Case Study: How you can use Facebook Ads effectively
This article should actually be “The Zen of Social Media Marketing / 3” because I´m using an example written in this book.
My last article about this great book by Shama Kabani was about 7 key elements of a great website.
Let´s get to our example about using Facebook ads effectively. Take a bakery with three different target audiences. We talk about college students, parents with young children and people living within a certain distane of the store. Now we´ve got three different types of ads.
Regarding to the book we take a closer look to one target audience: College students.
1. At first we write down the attributes of the types of customers best suited to our product or service. Shama Kabani uses undergraduate college students between the ages of 18 and 24 who spend a lot of time studying. They generally don´t have a lot of money, and they stay up late.
2. The next step is setting up our ad. To do this we need some key pieces of information:
It´s about the size of the potential audience based on the attributes of our customers. Attributes like location, relationship status, age, gender, interests and so on. Watch the Estimated Reach Box to get a sense of the number of people that match our criteria. These are no precise numbers, but they do provide a starting point for whether to advertise. The bakery could choose to target every person between the ages of 18 and 24 in a 10 mile radius of the physical shop. Or even more specific with targeting people that have a specific nearby univerisity listed under their “education” section.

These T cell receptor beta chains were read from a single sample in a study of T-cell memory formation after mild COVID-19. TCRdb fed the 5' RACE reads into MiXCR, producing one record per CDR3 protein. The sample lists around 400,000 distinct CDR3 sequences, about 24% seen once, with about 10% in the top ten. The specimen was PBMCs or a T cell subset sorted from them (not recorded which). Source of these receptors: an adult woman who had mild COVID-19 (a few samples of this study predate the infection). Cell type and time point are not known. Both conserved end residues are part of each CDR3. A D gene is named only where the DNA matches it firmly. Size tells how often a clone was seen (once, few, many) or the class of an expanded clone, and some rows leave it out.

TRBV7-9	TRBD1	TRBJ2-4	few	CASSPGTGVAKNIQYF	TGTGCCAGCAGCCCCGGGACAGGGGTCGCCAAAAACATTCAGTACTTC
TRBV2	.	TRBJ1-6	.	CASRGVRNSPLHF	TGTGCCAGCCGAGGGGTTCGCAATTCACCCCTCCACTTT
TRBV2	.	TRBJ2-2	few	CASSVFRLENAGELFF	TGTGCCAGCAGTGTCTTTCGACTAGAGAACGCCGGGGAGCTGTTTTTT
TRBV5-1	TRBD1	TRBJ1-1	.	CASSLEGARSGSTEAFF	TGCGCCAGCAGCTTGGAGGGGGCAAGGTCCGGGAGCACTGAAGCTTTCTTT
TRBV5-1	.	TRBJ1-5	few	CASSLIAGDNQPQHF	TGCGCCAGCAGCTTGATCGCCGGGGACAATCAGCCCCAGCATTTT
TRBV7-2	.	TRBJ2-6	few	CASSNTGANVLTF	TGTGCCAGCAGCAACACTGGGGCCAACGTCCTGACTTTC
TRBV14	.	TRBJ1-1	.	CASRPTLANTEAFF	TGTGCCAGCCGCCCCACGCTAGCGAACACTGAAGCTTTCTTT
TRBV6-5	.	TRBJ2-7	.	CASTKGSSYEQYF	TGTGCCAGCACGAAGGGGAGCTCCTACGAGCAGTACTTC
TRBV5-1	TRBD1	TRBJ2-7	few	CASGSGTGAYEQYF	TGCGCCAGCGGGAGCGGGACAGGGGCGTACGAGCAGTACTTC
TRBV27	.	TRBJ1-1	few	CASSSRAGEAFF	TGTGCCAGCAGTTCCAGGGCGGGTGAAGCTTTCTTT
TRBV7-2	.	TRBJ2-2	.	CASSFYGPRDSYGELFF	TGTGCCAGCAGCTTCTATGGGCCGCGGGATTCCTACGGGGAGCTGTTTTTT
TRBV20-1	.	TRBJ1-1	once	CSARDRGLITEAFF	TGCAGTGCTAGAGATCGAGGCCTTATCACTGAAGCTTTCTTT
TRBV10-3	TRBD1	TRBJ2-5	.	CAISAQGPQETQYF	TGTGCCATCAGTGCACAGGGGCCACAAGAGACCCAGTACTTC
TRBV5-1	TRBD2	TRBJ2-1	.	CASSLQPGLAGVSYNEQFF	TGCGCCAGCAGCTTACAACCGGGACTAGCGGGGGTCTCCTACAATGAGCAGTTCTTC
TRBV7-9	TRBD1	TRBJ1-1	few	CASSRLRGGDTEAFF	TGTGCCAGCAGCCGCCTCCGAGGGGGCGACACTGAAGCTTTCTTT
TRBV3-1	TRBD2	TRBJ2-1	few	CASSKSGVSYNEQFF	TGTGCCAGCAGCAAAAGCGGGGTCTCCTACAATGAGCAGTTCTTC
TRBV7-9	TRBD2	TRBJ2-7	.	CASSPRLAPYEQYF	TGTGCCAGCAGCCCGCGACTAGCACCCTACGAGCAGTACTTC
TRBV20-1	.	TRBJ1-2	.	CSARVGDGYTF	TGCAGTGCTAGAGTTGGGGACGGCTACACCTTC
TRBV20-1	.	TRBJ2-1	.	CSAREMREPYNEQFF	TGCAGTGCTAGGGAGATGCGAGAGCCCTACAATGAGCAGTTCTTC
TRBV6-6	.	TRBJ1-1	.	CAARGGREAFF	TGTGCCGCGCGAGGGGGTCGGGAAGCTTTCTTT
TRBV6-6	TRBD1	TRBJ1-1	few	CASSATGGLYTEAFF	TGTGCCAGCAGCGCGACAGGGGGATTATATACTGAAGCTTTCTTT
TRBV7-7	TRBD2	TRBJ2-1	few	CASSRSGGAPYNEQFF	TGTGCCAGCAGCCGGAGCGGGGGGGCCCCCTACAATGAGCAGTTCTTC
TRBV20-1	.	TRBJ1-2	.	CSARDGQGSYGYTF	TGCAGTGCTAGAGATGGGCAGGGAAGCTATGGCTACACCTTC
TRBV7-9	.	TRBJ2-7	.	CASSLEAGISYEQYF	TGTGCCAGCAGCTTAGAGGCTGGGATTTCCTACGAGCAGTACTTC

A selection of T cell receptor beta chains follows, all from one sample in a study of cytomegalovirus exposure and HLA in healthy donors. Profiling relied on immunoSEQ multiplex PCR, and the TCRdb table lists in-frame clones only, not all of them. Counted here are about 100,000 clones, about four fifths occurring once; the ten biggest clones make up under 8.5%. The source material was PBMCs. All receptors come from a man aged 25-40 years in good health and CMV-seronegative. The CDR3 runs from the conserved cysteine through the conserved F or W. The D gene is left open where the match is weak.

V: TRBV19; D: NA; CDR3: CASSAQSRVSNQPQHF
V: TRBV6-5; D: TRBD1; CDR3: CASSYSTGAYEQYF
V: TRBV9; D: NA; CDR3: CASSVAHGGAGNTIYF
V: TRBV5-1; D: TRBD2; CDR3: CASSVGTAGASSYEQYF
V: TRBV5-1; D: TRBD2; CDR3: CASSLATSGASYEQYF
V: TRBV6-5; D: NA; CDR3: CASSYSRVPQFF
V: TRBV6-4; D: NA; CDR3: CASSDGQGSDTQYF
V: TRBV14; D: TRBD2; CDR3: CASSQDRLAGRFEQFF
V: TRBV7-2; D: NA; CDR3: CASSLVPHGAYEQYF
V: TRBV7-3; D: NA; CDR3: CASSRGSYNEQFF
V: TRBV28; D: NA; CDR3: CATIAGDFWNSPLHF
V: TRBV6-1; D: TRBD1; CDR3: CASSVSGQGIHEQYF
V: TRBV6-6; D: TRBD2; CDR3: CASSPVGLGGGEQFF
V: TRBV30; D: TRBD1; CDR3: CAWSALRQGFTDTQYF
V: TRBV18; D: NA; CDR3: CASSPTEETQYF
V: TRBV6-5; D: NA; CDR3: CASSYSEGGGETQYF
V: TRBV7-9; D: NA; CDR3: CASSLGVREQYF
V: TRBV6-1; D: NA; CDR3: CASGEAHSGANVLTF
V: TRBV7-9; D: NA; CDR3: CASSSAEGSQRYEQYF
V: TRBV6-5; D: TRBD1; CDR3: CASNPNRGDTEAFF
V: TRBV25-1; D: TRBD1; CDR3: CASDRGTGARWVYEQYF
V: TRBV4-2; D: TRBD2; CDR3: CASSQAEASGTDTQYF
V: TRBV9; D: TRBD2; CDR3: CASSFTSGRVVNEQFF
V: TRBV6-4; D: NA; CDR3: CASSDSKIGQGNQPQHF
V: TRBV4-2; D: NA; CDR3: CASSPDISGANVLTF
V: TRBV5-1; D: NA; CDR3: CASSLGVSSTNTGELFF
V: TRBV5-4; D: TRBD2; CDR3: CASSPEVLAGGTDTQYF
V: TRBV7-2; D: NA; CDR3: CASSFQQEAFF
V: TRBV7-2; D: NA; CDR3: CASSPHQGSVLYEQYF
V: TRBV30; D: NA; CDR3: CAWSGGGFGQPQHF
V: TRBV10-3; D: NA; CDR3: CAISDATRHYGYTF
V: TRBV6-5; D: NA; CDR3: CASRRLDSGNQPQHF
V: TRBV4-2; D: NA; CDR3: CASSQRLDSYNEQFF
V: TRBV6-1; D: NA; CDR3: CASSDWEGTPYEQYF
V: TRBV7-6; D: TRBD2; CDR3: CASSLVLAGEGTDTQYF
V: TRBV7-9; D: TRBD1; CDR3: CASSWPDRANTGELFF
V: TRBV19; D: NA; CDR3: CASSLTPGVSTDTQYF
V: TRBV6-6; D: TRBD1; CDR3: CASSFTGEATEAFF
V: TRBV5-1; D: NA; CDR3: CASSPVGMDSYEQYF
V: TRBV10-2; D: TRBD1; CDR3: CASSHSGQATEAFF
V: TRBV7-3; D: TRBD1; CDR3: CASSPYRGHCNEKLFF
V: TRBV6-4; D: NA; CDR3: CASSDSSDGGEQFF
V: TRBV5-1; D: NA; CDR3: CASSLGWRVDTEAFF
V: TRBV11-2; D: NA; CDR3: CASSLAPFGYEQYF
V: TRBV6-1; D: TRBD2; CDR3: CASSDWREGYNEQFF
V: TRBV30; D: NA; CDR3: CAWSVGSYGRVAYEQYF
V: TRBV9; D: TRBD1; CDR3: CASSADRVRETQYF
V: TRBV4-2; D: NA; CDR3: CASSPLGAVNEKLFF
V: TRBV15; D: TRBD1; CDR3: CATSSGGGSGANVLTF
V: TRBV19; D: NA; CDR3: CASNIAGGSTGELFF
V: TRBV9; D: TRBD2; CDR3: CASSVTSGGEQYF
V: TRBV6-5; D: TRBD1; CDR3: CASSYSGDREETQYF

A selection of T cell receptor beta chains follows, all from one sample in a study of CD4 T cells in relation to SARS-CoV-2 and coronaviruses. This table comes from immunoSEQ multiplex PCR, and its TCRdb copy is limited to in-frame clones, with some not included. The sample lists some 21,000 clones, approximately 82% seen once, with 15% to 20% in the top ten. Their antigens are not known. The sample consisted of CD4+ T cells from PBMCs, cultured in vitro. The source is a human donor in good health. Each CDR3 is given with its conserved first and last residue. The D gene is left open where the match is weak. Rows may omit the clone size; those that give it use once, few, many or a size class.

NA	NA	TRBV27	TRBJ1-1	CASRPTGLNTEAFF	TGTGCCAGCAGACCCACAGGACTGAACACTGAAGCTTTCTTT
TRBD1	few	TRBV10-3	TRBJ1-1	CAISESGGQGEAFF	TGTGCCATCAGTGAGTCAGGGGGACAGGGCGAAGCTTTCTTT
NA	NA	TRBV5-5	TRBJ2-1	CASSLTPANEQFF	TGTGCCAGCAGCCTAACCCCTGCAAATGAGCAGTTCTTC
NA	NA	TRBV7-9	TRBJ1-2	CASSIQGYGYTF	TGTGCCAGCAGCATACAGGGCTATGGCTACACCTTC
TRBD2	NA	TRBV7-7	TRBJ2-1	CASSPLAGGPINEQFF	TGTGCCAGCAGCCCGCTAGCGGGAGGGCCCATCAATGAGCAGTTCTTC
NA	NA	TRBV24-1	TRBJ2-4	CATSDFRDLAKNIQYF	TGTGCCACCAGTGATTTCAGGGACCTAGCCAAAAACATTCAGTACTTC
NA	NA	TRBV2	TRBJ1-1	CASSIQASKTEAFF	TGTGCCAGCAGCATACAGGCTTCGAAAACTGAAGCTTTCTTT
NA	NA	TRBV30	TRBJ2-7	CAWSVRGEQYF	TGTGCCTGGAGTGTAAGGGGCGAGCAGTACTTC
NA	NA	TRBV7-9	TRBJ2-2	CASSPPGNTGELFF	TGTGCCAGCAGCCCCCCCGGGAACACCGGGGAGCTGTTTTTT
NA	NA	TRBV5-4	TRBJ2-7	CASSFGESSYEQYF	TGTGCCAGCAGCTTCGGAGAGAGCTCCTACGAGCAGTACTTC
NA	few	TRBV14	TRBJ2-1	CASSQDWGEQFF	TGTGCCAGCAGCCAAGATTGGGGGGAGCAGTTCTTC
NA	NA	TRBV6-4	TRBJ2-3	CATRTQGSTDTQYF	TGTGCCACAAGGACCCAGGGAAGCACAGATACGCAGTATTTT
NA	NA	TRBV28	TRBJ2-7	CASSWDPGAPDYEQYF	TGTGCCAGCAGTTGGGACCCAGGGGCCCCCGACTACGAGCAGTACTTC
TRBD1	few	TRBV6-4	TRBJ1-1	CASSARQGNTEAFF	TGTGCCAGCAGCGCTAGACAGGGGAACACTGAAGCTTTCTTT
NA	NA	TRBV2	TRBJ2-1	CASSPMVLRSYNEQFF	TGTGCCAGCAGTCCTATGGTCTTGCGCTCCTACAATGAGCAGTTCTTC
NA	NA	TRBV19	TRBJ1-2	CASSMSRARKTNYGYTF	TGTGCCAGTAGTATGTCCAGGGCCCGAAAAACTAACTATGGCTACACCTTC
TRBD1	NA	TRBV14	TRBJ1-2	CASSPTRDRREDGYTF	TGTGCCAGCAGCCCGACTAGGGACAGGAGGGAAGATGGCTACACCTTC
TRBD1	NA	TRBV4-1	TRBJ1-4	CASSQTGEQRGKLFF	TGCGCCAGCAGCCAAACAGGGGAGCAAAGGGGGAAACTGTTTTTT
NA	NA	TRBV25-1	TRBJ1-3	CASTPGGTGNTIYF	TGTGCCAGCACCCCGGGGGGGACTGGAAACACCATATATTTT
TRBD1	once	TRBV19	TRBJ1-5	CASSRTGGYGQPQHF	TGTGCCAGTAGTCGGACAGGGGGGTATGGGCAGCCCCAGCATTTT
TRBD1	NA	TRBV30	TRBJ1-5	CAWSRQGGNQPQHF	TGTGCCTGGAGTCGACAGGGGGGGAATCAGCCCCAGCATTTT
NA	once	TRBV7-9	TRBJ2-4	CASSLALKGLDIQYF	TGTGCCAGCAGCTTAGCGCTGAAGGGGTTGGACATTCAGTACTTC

We have to follow a simple rule: Less about us, more about the customer:
- A provocative headline
- An emotional connection
- An offer or call to action
- An image that is memorable or involves faces
Regarding to the bakery example: “All studied out?” or “need to escape the library?” or “Special offer for students: Show a student ID to get a discount or a free drink after 5 pm“.
Facebook gives ustwo options to pay for advertising: pay per click (PPC) or per thousand impressions (PPM)
Pay Per Click (PPC):
We are only charged when people click on your ads. This can end up being cheaper in the long run, especially when first testing the waters – good for smaller budgets.
Pay Per Thousand Impressions (PPM):
Charged for every thousand people who view the ad, whether they click on it or not. Paying for impressions usually costs less in the bid process, but this method often ends up costing more in the long run.
Another term we should be familiar with here is click-through rate (CTR). Our CTR determines how much and how often we will be charged if we choose PPC. It´s important because Facebook monitors our CTR and will run our ad less often if us rate is much lower than average. (average is around 0,25%)
Facebook lets us “bid” for keywords, similar to Googles AdWords. Facebook will suggest a “bid range” for usbased on how much other companies trying to reach our target audience are willing to pay. It´s an auction system: If we bid 1$ but only needed to have bid 0,60$ to be the highest bidder, then that is all we have to pay.
Further information and some more great examples can be found in Shama Kabanis book “Zen of Social Media Marketing”. I´m pretty sure some of the information above are pretty interesting and good to know.